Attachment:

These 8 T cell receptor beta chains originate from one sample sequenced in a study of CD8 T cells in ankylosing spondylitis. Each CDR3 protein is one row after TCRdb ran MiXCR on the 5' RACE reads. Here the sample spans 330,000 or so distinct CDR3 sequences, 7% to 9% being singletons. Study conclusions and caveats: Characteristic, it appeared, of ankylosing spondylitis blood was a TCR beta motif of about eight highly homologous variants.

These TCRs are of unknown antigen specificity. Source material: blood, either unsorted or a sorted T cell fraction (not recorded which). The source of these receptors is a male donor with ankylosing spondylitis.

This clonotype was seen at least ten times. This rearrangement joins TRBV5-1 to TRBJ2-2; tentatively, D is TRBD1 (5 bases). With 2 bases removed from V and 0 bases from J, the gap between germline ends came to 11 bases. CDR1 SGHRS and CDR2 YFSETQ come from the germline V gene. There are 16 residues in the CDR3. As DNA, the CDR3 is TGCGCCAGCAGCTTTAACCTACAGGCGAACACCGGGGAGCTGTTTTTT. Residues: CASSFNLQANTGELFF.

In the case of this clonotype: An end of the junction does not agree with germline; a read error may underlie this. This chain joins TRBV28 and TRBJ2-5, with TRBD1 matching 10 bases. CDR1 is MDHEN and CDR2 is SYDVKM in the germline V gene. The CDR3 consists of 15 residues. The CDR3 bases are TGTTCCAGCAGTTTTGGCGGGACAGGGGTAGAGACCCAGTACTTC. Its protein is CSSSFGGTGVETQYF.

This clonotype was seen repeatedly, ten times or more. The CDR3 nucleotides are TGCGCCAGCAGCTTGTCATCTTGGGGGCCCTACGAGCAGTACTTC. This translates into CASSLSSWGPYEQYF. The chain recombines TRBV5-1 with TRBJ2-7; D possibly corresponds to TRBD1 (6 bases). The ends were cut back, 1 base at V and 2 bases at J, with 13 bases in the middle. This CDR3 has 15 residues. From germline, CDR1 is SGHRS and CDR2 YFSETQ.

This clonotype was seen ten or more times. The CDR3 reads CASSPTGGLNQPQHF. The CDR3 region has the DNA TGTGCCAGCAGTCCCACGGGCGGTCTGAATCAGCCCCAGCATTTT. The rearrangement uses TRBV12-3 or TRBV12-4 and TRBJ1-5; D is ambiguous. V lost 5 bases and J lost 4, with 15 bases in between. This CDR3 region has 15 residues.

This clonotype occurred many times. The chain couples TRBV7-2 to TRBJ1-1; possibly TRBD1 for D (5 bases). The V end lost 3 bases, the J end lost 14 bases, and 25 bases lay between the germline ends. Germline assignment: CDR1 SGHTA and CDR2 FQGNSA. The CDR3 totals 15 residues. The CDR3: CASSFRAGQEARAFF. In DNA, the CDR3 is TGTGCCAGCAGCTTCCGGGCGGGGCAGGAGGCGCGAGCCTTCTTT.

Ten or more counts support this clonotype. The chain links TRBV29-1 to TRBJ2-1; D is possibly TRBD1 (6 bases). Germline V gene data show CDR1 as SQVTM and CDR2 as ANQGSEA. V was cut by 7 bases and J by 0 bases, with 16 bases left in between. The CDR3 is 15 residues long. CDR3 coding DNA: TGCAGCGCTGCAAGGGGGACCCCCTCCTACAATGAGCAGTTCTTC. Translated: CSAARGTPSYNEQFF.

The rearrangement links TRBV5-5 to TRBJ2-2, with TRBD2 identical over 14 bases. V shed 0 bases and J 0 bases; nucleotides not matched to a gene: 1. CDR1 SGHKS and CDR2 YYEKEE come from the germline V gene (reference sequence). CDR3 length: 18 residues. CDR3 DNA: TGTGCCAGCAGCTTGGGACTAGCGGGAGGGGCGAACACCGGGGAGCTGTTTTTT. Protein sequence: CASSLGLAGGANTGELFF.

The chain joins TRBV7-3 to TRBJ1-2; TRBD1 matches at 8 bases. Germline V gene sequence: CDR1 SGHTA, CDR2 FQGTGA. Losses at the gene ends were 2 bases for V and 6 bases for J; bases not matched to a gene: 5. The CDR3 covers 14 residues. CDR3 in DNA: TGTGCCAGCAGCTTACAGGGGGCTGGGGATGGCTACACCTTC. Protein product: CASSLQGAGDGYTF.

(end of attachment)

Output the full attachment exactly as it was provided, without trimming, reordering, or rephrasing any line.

These 8 T cell receptor beta chains originate from one sample sequenced in a study of CD8 T cells in ankylosing spondylitis. Each CDR3 protein is one row after TCRdb ran MiXCR on the 5' RACE reads. Here the sample spans 330,000 or so distinct CDR3 sequences, 7% to 9% being singletons. Study conclusions and caveats: Characteristic, it appeared, of ankylosing spondylitis blood was a TCR beta motif of about eight highly homologous variants.

These TCRs are of unknown antigen specificity. Source material: blood, either unsorted or a sorted T cell fraction (not recorded which). The source of these receptors is a male donor with ankylosing spondylitis.

This clonotype was seen at least ten times. This rearrangement joins TRBV5-1 to TRBJ2-2; tentatively, D is TRBD1 (5 bases). With 2 bases removed from V and 0 bases from J, the gap between germline ends came to 11 bases. CDR1 SGHRS and CDR2 YFSETQ come from the germline V gene. There are 16 residues in the CDR3. As DNA, the CDR3 is TGCGCCAGCAGCTTTAACCTACAGGCGAACACCGGGGAGCTGTTTTTT. Residues: CASSFNLQANTGELFF.

In the case of this clonotype: An end of the junction does not agree with germline; a read error may underlie this. This chain joins TRBV28 and TRBJ2-5, with TRBD1 matching 10 bases. CDR1 is MDHEN and CDR2 is SYDVKM in the germline V gene. The CDR3 consists of 15 residues. The CDR3 bases are TGTTCCAGCAGTTTTGGCGGGACAGGGGTAGAGACCCAGTACTTC. Its protein is CSSSFGGTGVETQYF.

This clonotype was seen repeatedly, ten times or more. The CDR3 nucleotides are TGCGCCAGCAGCTTGTCATCTTGGGGGCCCTACGAGCAGTACTTC. This translates into CASSLSSWGPYEQYF. The chain recombines TRBV5-1 with TRBJ2-7; D possibly corresponds to TRBD1 (6 bases). The ends were cut back, 1 base at V and 2 bases at J, with 13 bases in the middle. This CDR3 has 15 residues. From germline, CDR1 is SGHRS and CDR2 YFSETQ.

This clonotype was seen ten or more times. The CDR3 reads CASSPTGGLNQPQHF. The CDR3 region has the DNA TGTGCCAGCAGTCCCACGGGCGGTCTGAATCAGCCCCAGCATTTT. The rearrangement uses TRBV12-3 or TRBV12-4 and TRBJ1-5; D is ambiguous. V lost 5 bases and J lost 4, with 15 bases in between. This CDR3 region has 15 residues.

This clonotype occurred many times. The chain couples TRBV7-2 to TRBJ1-1; possibly TRBD1 for D (5 bases). The V end lost 3 bases, the J end lost 14 bases, and 25 bases lay between the germline ends. Germline assignment: CDR1 SGHTA and CDR2 FQGNSA. The CDR3 totals 15 residues. The CDR3: CASSFRAGQEARAFF. In DNA, the CDR3 is TGTGCCAGCAGCTTCCGGGCGGGGCAGGAGGCGCGAGCCTTCTTT.

Ten or more counts support this clonotype. The chain links TRBV29-1 to TRBJ2-1; D is possibly TRBD1 (6 bases). Germline V gene data show CDR1 as SQVTM and CDR2 as ANQGSEA. V was cut by 7 bases and J by 0 bases, with 16 bases left in between. The CDR3 is 15 residues long. CDR3 coding DNA: TGCAGCGCTGCAAGGGGGACCCCCTCCTACAATGAGCAGTTCTTC. Translated: CSAARGTPSYNEQFF.

The rearrangement links TRBV5-5 to TRBJ2-2, with TRBD2 identical over 14 bases. V shed 0 bases and J 0 bases; nucleotides not matched to a gene: 1. CDR1 SGHKS and CDR2 YYEKEE come from the germline V gene (reference sequence). CDR3 length: 18 residues. CDR3 DNA: TGTGCCAGCAGCTTGGGACTAGCGGGAGGGGCGAACACCGGGGAGCTGTTTTTT. Protein sequence: CASSLGLAGGANTGELFF.

The chain joins TRBV7-3 to TRBJ1-2; TRBD1 matches at 8 bases. Germline V gene sequence: CDR1 SGHTA, CDR2 FQGTGA. Losses at the gene ends were 2 bases for V and 6 bases for J; bases not matched to a gene: 5. The CDR3 covers 14 residues. CDR3 in DNA: TGTGCCAGCAGCTTACAGGGGGCTGGGGATGGCTACACCTTC. Protein product: CASSLQGAGDGYTF.